The flag: the story of Revd David Railton MC and the Tomb of the Unknown Warrior
by Andrew Richards
published by Casemate, 2017
ISBN 978 1 6100 447 1
Content: 250 pages plus appendix, end notes, bibliography, no index. Illustrated.
Cover price £20
Reviewed by Chris Baker
The name of Reverend David Railton MC will be forever remembered as that of the man who first conceived the idea of commemoration of an “unknown soldier” to represent all those who had lost their lives but whose body or grave could not be found or identified. The thousands who pass by the tomb of the unknown warrior in Westminster Abbey, or the similar tombs in many countries across the world have him to thank, for the thought is said to have come to him when seeing a grave to an unknown soldier in Erquinghem-Lys in 1916. The Abbey visitors may not be aware that they are close by the original Union Flag that accompanied the soldier’s coffin from France for burial in London, or that the flag belonged to David Railton. Indeed, that he carried such a flag throughout his time in France and Flanders, using it for an altar, for burials and for various other purposes, is at the core and title of this book.
The biography of Railton’s life, before, during and after his work as an Anglican Chaplain to the Forces during the Great War, is well covered and appears to be deeply researched by the author. He places the life story into the context of events of the times, and amply demonstrates that Railton was a good and inspiring speaker and a man who many came to trust and love. “The Flag” will certainly be of interest to those who are interested in the Army Chaplain’s Department; the 1/19th Battalion of the London Regiment; and the 47th and 19th Divisions, all of whom had the privilege of having him as a Chaplain. That he was a well-regarded “front line” man soon becomes evident and is evidenced not least by his Military Cross, gained for his work in bringing in wounded men. The passages covering the time at Vimy Ridge and the terrible toll of human life in the attacks at High Wood in 1916 are particularly atmospheric and the reader can well understand how the episodes affected Railton’s outlook and well-being for the rest of his days. There is also good coverage of the decisions that led to the bringing home of the unknown warrior and the role that he played in it. So overall, a worthwhile biography and one well worth reading.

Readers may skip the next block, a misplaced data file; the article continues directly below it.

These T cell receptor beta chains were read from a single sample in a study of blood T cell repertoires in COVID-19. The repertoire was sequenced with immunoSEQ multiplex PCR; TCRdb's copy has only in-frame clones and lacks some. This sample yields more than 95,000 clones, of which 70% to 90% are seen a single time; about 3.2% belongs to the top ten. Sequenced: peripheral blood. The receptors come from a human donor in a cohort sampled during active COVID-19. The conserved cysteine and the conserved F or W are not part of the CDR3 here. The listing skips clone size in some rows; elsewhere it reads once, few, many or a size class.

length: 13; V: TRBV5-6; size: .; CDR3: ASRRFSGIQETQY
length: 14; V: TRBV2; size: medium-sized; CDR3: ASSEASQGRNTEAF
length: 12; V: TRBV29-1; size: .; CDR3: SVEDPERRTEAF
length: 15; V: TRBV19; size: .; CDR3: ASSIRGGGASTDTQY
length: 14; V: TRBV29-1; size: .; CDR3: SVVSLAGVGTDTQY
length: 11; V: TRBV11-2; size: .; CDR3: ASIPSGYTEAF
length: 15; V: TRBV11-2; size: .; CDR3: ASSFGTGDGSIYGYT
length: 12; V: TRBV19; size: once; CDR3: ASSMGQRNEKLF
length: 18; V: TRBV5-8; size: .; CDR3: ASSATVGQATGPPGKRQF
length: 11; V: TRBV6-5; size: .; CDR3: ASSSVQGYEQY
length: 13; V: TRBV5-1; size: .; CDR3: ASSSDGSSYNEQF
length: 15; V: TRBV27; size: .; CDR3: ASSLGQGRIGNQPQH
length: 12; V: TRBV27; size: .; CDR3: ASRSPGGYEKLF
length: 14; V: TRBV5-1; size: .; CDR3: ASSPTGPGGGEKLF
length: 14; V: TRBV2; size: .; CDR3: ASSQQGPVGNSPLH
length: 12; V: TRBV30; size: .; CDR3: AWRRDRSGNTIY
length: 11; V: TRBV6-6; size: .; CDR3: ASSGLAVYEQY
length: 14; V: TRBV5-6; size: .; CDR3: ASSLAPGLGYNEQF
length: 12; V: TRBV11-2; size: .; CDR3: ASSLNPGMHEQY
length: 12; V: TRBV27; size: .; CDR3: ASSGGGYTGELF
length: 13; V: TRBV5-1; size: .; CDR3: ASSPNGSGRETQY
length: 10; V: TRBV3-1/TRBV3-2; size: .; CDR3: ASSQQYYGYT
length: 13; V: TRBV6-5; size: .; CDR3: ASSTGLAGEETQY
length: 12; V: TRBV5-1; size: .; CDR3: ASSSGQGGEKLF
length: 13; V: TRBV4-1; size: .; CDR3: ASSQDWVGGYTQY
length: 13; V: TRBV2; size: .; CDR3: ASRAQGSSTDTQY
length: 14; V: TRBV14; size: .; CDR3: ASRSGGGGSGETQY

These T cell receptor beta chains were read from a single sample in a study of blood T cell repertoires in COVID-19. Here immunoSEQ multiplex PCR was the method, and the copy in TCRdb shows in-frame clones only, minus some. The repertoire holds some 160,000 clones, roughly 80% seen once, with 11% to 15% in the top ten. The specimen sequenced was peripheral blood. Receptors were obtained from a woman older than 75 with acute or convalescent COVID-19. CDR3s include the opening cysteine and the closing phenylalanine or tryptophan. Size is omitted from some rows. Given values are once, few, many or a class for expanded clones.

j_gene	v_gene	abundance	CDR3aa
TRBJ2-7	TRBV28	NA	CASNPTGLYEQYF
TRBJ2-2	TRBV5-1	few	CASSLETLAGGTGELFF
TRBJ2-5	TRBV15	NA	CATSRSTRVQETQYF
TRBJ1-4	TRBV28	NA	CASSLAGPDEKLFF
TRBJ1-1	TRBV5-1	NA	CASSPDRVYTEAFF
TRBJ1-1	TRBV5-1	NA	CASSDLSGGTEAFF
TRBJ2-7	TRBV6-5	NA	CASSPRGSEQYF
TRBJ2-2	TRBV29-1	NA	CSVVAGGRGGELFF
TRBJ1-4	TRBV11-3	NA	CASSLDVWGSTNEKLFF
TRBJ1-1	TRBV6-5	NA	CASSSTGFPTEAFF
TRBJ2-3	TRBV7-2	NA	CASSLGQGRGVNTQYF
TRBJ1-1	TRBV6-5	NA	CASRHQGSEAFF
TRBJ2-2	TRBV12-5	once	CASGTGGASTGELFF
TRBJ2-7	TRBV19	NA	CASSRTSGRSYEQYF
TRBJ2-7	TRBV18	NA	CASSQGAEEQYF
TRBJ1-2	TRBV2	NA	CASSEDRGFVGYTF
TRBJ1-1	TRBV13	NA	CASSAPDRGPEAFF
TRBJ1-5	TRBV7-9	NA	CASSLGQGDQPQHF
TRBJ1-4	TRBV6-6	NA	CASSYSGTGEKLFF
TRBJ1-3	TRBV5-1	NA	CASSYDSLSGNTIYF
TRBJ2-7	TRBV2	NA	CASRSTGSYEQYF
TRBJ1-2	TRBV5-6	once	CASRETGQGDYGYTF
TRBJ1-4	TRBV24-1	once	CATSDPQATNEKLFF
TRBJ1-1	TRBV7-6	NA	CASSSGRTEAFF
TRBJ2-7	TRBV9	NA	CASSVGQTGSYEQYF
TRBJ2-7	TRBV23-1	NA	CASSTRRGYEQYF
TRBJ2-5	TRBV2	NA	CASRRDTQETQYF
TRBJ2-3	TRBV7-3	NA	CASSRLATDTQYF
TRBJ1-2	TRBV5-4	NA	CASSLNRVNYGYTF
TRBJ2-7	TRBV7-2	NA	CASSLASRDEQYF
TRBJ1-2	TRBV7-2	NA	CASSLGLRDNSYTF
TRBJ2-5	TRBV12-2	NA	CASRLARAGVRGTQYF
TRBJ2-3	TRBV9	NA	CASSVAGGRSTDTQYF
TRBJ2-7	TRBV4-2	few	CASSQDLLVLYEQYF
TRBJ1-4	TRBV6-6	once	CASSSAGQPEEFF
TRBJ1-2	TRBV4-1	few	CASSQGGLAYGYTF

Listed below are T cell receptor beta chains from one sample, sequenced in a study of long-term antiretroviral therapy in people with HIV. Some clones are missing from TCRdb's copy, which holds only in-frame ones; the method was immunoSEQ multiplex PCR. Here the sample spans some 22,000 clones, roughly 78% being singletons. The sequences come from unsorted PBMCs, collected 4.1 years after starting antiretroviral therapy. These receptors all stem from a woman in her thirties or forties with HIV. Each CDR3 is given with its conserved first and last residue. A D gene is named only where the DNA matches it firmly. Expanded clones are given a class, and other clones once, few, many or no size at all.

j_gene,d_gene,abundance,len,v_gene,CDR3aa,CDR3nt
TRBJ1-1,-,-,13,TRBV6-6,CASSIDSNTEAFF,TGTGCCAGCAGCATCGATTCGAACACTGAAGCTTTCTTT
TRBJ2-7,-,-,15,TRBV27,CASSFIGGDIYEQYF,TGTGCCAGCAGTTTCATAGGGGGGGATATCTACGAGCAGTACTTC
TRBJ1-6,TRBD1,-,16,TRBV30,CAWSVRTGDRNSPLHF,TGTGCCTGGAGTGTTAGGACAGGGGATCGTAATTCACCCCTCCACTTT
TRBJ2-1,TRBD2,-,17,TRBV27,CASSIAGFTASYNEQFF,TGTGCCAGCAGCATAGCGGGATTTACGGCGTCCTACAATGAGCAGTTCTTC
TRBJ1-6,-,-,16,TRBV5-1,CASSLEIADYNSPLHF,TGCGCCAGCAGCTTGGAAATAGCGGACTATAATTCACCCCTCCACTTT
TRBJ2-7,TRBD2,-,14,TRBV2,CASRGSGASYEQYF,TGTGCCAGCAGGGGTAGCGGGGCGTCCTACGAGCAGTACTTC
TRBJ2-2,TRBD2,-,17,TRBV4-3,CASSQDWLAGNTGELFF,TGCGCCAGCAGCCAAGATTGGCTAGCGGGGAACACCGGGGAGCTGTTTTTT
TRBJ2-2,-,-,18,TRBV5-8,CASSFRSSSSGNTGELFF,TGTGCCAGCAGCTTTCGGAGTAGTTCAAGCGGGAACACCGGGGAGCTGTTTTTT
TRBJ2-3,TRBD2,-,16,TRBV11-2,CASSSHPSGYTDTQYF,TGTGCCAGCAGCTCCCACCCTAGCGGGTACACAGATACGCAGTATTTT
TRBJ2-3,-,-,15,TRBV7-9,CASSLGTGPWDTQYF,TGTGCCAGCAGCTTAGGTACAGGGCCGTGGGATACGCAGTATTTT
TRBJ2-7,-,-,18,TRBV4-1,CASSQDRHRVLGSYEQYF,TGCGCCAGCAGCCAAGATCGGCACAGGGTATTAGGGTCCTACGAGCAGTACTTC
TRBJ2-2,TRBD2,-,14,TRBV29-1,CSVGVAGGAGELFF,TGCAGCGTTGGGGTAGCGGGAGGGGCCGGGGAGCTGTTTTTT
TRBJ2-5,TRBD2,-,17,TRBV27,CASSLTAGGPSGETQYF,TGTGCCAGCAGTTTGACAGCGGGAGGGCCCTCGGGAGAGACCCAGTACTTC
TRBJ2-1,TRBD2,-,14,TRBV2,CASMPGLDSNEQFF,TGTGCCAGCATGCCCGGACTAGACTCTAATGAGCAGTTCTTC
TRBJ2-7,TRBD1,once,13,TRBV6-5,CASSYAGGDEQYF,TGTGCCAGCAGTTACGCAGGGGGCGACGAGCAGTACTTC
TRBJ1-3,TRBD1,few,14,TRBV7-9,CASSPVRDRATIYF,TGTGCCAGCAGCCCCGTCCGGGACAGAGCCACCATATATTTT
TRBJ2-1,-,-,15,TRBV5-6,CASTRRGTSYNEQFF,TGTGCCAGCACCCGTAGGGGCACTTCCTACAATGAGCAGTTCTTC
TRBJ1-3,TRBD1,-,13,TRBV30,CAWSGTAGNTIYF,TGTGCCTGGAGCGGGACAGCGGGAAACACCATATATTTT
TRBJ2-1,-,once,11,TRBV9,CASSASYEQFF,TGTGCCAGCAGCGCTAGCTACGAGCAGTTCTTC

Having said that, I left the book with rather mixed feelings. At the outset is a chapter titled “Sleepless nights”, describing events in Railton’s life in Margate, Kent, in 1921. It is fictional, in the sense that the author puts words to Railton’s thoughts and conversations he had with men at the local police station. I confess almost gave up the book at that point: it will be a matter of taste to those who choose to read “The Flag”, but I thought that it diminished what would otherwise be a very good work of reliable history.
Chris Baker was reviewing a paperback pre-release copy of “The Flag” which may differ from the finally-published version.